Common Reasons Top Performers Leave Their Jobs

Workers Retaining capable employees within an organization is vital to building a strong and profitable operation. Although business leaders dedicate considerable time to discussing talent or to attracting talent initially, many leaders repeat mistakes that lead to talent turnover. Worker turnover is one of the greatest expenses and disturbances that companies face. To minimize this problem, leadership will find it beneficial to recognize the reasons that cause talented staff to depart. As such, the following information provides some rationale about employee turnover, and it includes some steps companies can take to prevent the brightest from leaving.

Upon questioning, business leaders are among the first to assert that their respective companies have quality processes in place to retain and develop talent. Many of these procedures structure on theories and integrate little real-life considerations. As a result, these processes are ineffectual when applied to realistic situations.

Leaders looking to assess their talent pool must examine the organizational culture and survey the results produced. Reliance on rhetoric, potential or theories is a fallible approach. Remaining oblivious to the reasons employees are opting for other pastures is not a winning strategy.

The following figures capture employee work sentiment as presented in Forbes:

*More than 30 percent believe they are likely to change jobs within a year.
*More than 40 percent lack respect for their superior or direct report.
*More than 50 percent assert their values differ to that of their employer.
*More than 60 percent believe their vocation goals differ from their employer?s plans for them.
*More than 70 percent believe their employers do not value or appreciate them.

The subsequent list identifies the common reasons talented staff depart and mistakes leaders want to avoid:

1. Unchallenging work environment, stagnating responsibility, and stifling creativity: Star employees seek intellectual stimulation, challenge and responsibility, not monotone work and unaccountability. To keep their interest, employers should encourage an atmosphere that embraces growth and novelty. When companies fail in these areas, star employees become susceptible to a recruiter?s pitch.

2. Lack of staff development:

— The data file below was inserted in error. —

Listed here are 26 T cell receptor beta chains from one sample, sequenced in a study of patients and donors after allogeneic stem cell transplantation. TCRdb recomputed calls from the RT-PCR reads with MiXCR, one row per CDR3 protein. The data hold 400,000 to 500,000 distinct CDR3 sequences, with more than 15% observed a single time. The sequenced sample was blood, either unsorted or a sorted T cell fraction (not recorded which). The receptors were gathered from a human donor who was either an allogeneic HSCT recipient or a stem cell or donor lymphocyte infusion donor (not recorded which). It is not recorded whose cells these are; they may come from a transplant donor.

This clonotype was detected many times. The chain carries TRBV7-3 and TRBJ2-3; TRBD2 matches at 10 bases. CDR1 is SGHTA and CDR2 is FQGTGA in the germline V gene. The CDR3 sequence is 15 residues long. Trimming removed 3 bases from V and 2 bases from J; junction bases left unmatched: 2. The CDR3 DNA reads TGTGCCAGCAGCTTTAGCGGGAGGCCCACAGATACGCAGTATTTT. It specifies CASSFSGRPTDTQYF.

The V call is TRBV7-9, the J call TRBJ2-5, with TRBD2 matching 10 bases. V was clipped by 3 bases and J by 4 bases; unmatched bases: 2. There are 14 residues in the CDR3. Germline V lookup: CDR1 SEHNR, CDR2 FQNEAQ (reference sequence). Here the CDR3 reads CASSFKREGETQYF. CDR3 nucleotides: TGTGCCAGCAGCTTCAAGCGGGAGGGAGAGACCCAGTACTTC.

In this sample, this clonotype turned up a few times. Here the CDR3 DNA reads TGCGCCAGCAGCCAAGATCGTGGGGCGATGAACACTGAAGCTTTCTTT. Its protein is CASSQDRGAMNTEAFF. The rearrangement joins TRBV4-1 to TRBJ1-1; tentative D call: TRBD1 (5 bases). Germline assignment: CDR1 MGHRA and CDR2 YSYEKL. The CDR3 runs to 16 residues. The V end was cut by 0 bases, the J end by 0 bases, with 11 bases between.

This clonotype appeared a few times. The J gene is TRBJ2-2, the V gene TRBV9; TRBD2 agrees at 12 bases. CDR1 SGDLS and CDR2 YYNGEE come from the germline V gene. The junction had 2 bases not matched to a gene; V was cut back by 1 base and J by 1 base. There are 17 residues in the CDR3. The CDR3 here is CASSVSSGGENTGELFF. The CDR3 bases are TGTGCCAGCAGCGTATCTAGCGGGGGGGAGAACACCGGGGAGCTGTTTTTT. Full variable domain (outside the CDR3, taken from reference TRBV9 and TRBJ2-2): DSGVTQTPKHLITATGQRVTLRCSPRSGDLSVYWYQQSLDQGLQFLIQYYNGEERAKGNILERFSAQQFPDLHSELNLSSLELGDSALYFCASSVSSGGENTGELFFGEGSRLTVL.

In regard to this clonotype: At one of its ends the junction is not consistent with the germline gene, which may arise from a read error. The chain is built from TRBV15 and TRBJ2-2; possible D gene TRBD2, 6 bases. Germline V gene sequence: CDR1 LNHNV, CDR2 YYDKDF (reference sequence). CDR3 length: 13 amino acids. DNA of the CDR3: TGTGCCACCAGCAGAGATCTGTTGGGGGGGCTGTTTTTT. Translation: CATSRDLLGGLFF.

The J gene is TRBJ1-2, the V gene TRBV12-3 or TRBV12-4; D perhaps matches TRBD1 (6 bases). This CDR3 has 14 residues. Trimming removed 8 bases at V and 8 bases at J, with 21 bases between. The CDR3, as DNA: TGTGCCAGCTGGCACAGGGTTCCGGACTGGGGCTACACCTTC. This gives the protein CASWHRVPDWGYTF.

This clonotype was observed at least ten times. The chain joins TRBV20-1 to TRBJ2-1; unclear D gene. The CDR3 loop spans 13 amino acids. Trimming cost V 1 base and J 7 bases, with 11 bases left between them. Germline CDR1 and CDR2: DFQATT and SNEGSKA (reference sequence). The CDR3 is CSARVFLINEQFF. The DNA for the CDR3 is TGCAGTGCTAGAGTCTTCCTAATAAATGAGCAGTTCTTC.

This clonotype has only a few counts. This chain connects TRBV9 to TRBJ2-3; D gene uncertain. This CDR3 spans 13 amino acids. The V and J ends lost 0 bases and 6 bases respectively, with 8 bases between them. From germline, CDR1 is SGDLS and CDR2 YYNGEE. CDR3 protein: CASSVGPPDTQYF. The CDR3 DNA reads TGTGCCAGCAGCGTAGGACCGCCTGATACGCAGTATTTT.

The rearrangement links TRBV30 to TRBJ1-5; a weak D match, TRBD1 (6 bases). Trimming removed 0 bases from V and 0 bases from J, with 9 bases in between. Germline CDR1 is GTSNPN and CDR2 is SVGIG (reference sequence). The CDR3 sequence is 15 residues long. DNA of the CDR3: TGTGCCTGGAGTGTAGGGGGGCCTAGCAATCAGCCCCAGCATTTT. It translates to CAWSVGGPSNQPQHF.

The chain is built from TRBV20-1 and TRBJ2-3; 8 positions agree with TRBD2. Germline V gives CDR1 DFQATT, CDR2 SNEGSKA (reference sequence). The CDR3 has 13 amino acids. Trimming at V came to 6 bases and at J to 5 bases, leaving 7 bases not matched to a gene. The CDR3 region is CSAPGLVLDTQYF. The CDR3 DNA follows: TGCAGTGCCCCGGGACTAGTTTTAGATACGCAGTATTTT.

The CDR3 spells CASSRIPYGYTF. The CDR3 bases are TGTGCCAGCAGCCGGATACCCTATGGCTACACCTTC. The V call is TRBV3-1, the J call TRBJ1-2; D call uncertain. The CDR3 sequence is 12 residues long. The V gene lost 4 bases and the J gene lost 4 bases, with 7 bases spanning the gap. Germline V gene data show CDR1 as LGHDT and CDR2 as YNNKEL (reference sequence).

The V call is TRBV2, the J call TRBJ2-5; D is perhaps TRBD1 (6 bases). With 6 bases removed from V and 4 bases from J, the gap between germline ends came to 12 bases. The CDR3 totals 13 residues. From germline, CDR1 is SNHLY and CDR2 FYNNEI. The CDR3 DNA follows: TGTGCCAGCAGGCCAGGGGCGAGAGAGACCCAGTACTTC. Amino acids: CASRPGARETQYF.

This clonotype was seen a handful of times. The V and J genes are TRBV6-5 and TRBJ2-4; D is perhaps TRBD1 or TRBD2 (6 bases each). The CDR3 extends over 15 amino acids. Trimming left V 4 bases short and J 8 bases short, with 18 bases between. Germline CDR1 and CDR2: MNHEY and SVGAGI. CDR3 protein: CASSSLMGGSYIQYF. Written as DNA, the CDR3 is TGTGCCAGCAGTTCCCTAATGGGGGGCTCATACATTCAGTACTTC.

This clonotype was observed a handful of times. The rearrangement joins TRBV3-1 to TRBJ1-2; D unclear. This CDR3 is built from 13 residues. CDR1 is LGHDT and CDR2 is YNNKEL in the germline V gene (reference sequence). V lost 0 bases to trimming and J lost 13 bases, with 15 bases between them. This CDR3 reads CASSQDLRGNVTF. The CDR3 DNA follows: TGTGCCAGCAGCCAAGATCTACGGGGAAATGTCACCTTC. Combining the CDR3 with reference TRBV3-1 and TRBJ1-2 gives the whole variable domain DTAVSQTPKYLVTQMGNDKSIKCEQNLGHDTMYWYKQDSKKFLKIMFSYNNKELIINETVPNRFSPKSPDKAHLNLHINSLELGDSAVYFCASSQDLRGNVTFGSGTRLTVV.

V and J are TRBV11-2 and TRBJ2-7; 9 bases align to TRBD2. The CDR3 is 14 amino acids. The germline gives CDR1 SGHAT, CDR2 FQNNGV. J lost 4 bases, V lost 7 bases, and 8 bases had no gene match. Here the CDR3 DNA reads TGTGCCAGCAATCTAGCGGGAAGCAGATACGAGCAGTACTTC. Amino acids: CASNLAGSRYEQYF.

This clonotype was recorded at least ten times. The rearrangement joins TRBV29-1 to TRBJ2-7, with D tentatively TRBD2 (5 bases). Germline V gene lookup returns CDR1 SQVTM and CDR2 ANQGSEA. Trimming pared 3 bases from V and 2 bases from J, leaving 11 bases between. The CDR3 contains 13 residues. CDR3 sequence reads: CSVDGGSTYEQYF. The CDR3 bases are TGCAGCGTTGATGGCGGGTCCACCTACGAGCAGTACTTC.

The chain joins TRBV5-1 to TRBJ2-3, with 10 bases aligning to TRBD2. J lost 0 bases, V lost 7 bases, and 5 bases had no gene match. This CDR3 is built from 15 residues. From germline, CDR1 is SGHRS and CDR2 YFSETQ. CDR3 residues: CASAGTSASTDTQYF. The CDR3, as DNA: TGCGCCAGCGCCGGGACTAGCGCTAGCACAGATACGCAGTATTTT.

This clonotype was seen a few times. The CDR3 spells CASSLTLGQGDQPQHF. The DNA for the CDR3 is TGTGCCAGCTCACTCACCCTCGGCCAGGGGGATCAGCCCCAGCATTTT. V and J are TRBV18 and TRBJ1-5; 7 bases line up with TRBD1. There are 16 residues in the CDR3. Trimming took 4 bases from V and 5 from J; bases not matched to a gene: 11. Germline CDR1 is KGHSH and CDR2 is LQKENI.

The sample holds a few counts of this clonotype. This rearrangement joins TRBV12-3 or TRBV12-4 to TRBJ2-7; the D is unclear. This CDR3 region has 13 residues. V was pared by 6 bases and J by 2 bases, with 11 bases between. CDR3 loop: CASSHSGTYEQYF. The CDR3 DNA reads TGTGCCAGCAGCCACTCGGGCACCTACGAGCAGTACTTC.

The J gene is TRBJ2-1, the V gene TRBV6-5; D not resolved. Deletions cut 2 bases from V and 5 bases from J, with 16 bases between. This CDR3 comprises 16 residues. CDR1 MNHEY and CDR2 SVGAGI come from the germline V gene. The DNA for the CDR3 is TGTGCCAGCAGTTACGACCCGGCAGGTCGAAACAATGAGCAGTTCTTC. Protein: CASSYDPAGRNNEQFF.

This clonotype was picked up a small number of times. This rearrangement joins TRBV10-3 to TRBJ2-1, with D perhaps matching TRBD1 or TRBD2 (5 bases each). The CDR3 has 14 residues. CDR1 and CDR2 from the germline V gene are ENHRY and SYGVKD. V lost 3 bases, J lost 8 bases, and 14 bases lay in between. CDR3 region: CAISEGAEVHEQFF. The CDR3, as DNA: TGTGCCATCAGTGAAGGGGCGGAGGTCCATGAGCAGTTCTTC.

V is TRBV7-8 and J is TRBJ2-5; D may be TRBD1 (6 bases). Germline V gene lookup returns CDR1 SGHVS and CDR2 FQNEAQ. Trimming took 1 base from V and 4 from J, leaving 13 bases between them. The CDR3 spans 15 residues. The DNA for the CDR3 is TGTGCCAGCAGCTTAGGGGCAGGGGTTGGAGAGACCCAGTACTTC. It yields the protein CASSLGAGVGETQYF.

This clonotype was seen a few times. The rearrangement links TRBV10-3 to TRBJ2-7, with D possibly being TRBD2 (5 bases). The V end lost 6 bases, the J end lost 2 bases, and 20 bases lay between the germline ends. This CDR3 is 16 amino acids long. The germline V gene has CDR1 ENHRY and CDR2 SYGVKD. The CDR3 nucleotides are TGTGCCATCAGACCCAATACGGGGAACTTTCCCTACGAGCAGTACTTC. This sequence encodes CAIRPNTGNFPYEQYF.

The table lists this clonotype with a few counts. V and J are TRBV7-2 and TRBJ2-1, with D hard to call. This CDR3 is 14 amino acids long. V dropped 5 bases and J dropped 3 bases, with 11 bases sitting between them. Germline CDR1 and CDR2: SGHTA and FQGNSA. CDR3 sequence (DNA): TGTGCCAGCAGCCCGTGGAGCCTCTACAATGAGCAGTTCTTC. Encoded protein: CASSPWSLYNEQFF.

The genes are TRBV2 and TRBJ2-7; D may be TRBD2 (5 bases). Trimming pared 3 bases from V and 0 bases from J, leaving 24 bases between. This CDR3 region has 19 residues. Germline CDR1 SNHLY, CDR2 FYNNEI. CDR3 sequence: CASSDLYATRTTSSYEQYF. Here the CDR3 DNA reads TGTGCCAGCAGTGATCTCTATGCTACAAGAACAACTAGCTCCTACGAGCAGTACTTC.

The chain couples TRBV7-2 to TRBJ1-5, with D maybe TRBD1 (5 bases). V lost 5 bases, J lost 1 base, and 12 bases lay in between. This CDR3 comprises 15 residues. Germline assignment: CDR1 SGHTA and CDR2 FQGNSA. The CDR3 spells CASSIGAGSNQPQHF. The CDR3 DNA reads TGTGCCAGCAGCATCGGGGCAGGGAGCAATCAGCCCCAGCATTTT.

Top talent seek perpetual improvement to meet current and future employment demands. Thus, these workers seek workplaces that invest in staff to facilitate upward mobility.

3. Failure to care and listen: Employees appreciate employers who do not focus solely on returns. Shrewd leaders speak with their employees to help understand staff on a human level, to learn their triggers and to learn their passions, which in turn bridges the divide and cultivates a sense of appreciation. Likewise, management should not mute their workers? voices. Talented personnel want a platform to articulate their ideas.

4. Lack of or weak leadership:
Employees appreciate clear structure that can facilitate employee efforts. Ambiguous guidance only serves to frustrate or confuse staff, not empower or motivate.

5. Failure to give recognition:
Employees see praise as a sign of appreciation. Without it, workers do not believe management value their efforts. When employers do not give timely recognition, employees sometimes seek work elsewhere.

6. Failure to keep commitments: Failing to keep promises (significant or trivial) will cause employees to use that as a basis of what to expect from future commitments, and trust will collapse. Without trust, everything is futile.

Based on the above statements, employers can improve their staff experiences by reevaluating business approaches. When employers involve, challenge, value and reward their employees, the employees are less likely to quit or pursue other avenues.

Astute bosses recognize that the ability to hire top talent is half the battle. The second half lies in implementing pragmatic practices to retain them.

Read more at Inc.